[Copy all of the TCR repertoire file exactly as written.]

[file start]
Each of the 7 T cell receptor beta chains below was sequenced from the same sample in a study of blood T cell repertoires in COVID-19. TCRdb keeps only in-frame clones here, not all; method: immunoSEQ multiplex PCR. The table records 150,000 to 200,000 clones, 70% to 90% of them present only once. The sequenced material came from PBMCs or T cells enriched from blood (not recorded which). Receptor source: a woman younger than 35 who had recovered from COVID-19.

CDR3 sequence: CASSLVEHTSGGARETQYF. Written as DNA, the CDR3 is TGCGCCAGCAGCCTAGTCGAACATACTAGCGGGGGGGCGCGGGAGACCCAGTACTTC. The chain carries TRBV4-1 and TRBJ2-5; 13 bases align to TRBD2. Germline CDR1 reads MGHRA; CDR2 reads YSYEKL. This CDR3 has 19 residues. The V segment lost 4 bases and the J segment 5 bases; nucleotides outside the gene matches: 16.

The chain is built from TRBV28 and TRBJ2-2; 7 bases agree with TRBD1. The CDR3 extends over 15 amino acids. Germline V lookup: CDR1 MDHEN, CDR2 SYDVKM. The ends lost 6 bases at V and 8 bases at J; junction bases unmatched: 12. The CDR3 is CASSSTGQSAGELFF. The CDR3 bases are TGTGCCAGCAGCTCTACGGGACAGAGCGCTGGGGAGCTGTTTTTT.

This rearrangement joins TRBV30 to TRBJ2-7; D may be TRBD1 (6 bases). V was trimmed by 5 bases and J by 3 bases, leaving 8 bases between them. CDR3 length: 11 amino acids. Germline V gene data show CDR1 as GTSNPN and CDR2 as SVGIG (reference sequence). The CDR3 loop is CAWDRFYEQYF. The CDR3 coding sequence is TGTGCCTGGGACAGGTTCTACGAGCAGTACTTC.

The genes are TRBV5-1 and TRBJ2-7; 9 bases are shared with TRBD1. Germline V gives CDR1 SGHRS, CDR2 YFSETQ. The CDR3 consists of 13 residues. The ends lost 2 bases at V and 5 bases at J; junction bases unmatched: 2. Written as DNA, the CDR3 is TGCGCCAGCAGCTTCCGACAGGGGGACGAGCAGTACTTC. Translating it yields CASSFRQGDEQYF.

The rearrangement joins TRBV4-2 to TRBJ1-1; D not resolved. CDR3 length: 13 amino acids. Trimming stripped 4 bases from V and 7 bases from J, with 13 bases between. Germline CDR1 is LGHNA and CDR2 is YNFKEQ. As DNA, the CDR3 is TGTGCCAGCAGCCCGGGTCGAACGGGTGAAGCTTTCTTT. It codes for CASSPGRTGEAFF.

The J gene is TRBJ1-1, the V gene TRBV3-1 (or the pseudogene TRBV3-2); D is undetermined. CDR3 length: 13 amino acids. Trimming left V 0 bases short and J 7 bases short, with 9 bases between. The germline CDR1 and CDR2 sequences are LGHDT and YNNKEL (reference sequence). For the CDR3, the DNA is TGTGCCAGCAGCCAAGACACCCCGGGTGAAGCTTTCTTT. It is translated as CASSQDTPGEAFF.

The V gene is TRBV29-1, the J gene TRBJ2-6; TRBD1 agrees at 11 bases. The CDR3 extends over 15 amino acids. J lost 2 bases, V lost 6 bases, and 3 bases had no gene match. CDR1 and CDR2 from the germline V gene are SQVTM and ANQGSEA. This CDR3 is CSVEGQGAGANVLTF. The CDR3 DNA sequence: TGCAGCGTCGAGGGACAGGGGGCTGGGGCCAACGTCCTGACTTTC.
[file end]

Each of the 7 T cell receptor beta chains below was sequenced from the same sample in a study of blood T cell repertoires in COVID-19. TCRdb keeps only in-frame clones here, not all; method: immunoSEQ multiplex PCR. The table records 150,000 to 200,000 clones, 70% to 90% of them present only once. The sequenced material came from PBMCs or T cells enriched from blood (not recorded which). Receptor source: a woman younger than 35 who had recovered from COVID-19.

CDR3 sequence: CASSLVEHTSGGARETQYF. Written as DNA, the CDR3 is TGCGCCAGCAGCCTAGTCGAACATACTAGCGGGGGGGCGCGGGAGACCCAGTACTTC. The chain carries TRBV4-1 and TRBJ2-5; 13 bases align to TRBD2. Germline CDR1 reads MGHRA; CDR2 reads YSYEKL. This CDR3 has 19 residues. The V segment lost 4 bases and the J segment 5 bases; nucleotides outside the gene matches: 16.

The chain is built from TRBV28 and TRBJ2-2; 7 bases agree with TRBD1. The CDR3 extends over 15 amino acids. Germline V lookup: CDR1 MDHEN, CDR2 SYDVKM. The ends lost 6 bases at V and 8 bases at J; junction bases unmatched: 12. The CDR3 is CASSSTGQSAGELFF. The CDR3 bases are TGTGCCAGCAGCTCTACGGGACAGAGCGCTGGGGAGCTGTTTTTT.

This rearrangement joins TRBV30 to TRBJ2-7; D may be TRBD1 (6 bases). V was trimmed by 5 bases and J by 3 bases, leaving 8 bases between them. CDR3 length: 11 amino acids. Germline V gene data show CDR1 as GTSNPN and CDR2 as SVGIG (reference sequence). The CDR3 loop is CAWDRFYEQYF. The CDR3 coding sequence is TGTGCCTGGGACAGGTTCTACGAGCAGTACTTC.

The genes are TRBV5-1 and TRBJ2-7; 9 bases are shared with TRBD1. Germline V gives CDR1 SGHRS, CDR2 YFSETQ. The CDR3 consists of 13 residues. The ends lost 2 bases at V and 5 bases at J; junction bases unmatched: 2. Written as DNA, the CDR3 is TGCGCCAGCAGCTTCCGACAGGGGGACGAGCAGTACTTC. Translating it yields CASSFRQGDEQYF.

The rearrangement joins TRBV4-2 to TRBJ1-1; D not resolved. CDR3 length: 13 amino acids. Trimming stripped 4 bases from V and 7 bases from J, with 13 bases between. Germline CDR1 is LGHNA and CDR2 is YNFKEQ. As DNA, the CDR3 is TGTGCCAGCAGCCCGGGTCGAACGGGTGAAGCTTTCTTT. It codes for CASSPGRTGEAFF.

The J gene is TRBJ1-1, the V gene TRBV3-1 (or the pseudogene TRBV3-2); D is undetermined. CDR3 length: 13 amino acids. Trimming left V 0 bases short and J 7 bases short, with 9 bases between. The germline CDR1 and CDR2 sequences are LGHDT and YNNKEL (reference sequence). For the CDR3, the DNA is TGTGCCAGCAGCCAAGACACCCCGGGTGAAGCTTTCTTT. It is translated as CASSQDTPGEAFF.

The V gene is TRBV29-1, the J gene TRBJ2-6; TRBD1 agrees at 11 bases. The CDR3 extends over 15 amino acids. J lost 2 bases, V lost 6 bases, and 3 bases had no gene match. CDR1 and CDR2 from the germline V gene are SQVTM and ANQGSEA. This CDR3 is CSVEGQGAGANVLTF. The CDR3 DNA sequence: TGCAGCGTCGAGGGACAGGGGGCTGGGGCCAACGTCCTGACTTTC.